• You could rob the general fund and missions budgets. When great energy and promotion are thrust upon the special funding campaign, regular giving is often neglected. How often have I heard treasurers of churches and Bible colleges say, “I’m struggling to pay the bills.” Instead of enlarged giving, promotion alone encourages redesignated giving.
  • Fund raising may make it necessary to repeat the pledge drive every two or three years. If the growing church depends on fund raising to maintain or increase the funds for amortization of borrowed funds, it is difficult to get off the treadmill. The alternatives are to quit growing so you can stop building and be debt free to coast after the loan is paid off, or you can develop systematic giving so that capital development can be a part of the regular budget to facilitate church growth or church planting on a cash and limited borrowing basis.
  • Biblical instruction is usually minimal in fund raising. The substitute for internal Holy Spirit motivation of the believer pursuing holiness is marketing strategies and salesmanship to raise money. Participatory Bible teaching is needed for change. Most conservative pastors resist explicit preaching or teaching on giving, fearing categorization as a televangelist or money-hungry preacher. But the typical fund raiser usually uses tactics other than Bible instruction. Don’t expect him to care for the pastor’s Bible teaching responsibility.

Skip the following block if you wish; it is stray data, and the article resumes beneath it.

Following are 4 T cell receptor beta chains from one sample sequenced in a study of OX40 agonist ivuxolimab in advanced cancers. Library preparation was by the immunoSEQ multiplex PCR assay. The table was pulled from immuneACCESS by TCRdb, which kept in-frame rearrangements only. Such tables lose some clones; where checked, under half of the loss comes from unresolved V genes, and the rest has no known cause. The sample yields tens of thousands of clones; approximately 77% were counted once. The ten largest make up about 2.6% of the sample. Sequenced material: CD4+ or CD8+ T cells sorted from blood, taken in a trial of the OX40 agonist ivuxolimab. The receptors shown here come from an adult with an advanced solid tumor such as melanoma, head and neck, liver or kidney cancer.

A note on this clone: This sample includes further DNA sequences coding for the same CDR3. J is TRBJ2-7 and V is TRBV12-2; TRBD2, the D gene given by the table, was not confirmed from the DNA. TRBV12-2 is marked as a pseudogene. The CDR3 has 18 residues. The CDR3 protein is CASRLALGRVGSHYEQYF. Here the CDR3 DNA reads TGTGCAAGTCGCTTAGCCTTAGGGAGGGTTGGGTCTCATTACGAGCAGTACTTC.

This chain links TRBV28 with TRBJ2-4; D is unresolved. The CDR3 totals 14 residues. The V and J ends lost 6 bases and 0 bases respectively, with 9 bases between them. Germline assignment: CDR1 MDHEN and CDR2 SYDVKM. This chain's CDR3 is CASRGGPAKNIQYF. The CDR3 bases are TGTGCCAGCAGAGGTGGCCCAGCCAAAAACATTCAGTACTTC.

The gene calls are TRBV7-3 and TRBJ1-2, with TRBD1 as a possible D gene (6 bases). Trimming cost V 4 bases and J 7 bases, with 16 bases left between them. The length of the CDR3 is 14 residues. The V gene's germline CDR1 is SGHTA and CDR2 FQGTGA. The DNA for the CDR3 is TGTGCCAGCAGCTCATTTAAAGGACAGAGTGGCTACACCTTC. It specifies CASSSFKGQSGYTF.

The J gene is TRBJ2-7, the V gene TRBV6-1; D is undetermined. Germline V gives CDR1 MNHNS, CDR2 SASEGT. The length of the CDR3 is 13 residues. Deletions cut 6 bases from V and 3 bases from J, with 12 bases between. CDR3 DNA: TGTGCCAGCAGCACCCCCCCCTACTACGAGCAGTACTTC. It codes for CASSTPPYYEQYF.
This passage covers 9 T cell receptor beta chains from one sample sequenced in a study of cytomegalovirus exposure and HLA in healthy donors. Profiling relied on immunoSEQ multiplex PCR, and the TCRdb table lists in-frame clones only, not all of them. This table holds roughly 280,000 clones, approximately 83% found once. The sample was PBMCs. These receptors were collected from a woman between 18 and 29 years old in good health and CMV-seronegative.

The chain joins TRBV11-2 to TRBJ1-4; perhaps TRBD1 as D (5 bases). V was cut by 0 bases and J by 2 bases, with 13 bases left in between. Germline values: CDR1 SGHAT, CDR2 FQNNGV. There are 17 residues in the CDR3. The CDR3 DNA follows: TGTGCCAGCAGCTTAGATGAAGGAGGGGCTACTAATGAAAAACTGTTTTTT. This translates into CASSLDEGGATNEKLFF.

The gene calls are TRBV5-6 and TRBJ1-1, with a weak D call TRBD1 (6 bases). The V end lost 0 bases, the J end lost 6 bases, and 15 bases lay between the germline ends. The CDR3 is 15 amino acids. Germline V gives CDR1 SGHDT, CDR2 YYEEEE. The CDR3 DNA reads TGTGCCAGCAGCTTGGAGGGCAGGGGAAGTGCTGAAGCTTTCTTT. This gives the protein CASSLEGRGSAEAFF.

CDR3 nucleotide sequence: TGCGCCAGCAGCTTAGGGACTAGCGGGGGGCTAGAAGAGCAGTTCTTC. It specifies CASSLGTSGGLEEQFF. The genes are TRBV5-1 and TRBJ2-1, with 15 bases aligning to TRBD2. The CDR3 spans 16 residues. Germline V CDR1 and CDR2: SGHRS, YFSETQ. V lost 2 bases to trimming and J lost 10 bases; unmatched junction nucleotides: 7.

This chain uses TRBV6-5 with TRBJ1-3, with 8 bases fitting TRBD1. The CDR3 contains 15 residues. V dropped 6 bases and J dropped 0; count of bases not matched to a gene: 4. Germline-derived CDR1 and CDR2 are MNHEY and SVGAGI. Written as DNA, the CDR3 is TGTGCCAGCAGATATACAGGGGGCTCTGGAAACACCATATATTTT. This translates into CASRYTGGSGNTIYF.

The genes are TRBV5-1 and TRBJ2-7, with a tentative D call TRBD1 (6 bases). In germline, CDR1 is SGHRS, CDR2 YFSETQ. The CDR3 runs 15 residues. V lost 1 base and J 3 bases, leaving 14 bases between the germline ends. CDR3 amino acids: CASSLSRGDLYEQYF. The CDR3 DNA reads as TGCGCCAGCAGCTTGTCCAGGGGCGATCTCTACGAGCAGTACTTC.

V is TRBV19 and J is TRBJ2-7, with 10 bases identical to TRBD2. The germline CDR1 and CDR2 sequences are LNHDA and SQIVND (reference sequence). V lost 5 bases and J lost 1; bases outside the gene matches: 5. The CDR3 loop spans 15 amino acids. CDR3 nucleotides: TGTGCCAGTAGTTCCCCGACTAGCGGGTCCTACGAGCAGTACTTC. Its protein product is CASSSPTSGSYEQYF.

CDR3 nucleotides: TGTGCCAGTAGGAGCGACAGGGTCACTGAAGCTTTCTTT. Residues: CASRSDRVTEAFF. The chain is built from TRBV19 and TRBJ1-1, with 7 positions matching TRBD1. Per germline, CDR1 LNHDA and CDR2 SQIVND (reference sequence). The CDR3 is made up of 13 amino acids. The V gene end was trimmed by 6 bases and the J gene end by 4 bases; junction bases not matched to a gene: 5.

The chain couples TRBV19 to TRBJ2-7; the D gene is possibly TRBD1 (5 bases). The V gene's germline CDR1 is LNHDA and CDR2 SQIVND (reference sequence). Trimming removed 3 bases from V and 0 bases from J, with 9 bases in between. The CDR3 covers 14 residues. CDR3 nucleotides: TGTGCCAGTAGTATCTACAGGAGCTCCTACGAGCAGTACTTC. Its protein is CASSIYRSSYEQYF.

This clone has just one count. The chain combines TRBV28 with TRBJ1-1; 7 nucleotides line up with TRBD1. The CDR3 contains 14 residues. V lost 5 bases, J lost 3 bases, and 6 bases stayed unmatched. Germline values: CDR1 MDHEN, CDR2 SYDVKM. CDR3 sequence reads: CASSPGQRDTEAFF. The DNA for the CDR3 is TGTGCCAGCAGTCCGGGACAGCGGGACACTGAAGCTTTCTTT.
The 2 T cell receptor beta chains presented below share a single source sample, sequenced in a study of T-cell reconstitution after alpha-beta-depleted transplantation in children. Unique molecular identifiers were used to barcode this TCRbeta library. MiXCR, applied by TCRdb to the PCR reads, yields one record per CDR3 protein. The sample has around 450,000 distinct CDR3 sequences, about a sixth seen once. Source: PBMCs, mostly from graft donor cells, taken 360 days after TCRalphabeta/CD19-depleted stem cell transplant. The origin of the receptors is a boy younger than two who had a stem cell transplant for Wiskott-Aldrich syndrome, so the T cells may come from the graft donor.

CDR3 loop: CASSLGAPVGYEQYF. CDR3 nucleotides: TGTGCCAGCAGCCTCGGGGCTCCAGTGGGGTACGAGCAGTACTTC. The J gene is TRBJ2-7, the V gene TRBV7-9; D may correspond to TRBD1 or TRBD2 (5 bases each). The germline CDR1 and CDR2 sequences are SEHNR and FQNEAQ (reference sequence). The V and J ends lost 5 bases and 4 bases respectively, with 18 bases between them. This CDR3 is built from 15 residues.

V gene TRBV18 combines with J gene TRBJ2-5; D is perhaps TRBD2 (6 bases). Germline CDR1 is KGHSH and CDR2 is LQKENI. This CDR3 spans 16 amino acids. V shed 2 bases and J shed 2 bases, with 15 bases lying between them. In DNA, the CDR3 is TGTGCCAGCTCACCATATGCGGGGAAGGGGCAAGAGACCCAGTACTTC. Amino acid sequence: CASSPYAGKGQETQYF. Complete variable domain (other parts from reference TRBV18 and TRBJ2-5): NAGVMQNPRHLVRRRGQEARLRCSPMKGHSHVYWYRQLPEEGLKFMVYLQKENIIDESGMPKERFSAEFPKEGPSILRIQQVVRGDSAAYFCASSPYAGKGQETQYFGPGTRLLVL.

• Signing a pledge is rejected by many. I have heard from some who fear that being unable to fulfill a pledge could bring God’s judgment as with the unfulfilled vow in the Old Testament—a questioned interpretation. Furthermore, there is strong objection to the practice of some churches who notify the people who are lagging behind in their pledge.
  • Extended pledge giving (usually for three years) may overlook those challenged by an initial large sacrificial offering. The potential contributor with wealth or substantial cash reserves is seldom challenged by a monthly budgeted amount over an extended time. Instead, he is challenged by the appeal for a large single gift, hopefully with view to sacrifice (giving up something the heart was set on for what is now perceived as a higher purpose).
  • Capacity for borrowing is often the apparent goal in fund raising, with qualification based on individual pledges rather than on tithe based corporate treasury capacity for borrowing demonstrated in the budget. This creates greater liability for the church if individual designations for the loan payments decrease. But when undesignated tithing precedes offerings, borrowing is minimized, special funding appeals are minimized, and the church qualifies to borrow on the basis of budgeted cash flow including capital development. Then sacrificial offerings for the project from stewards practicing the grace of giving are generous, contributing to personal and corporate spiritual growth, to evangelism, and to enlarged missionary enterprise.

Stewardship development should precede fund raising. Obedience-oriented and love-motivated giving always exceeds need-oriented appeals. Don’t avoid the issue of giving; the Bible doesn’t! Challenge your people to obey, surrender self, sacrifice, love Christ, and give to Christ from the heart. Then it will never hurt!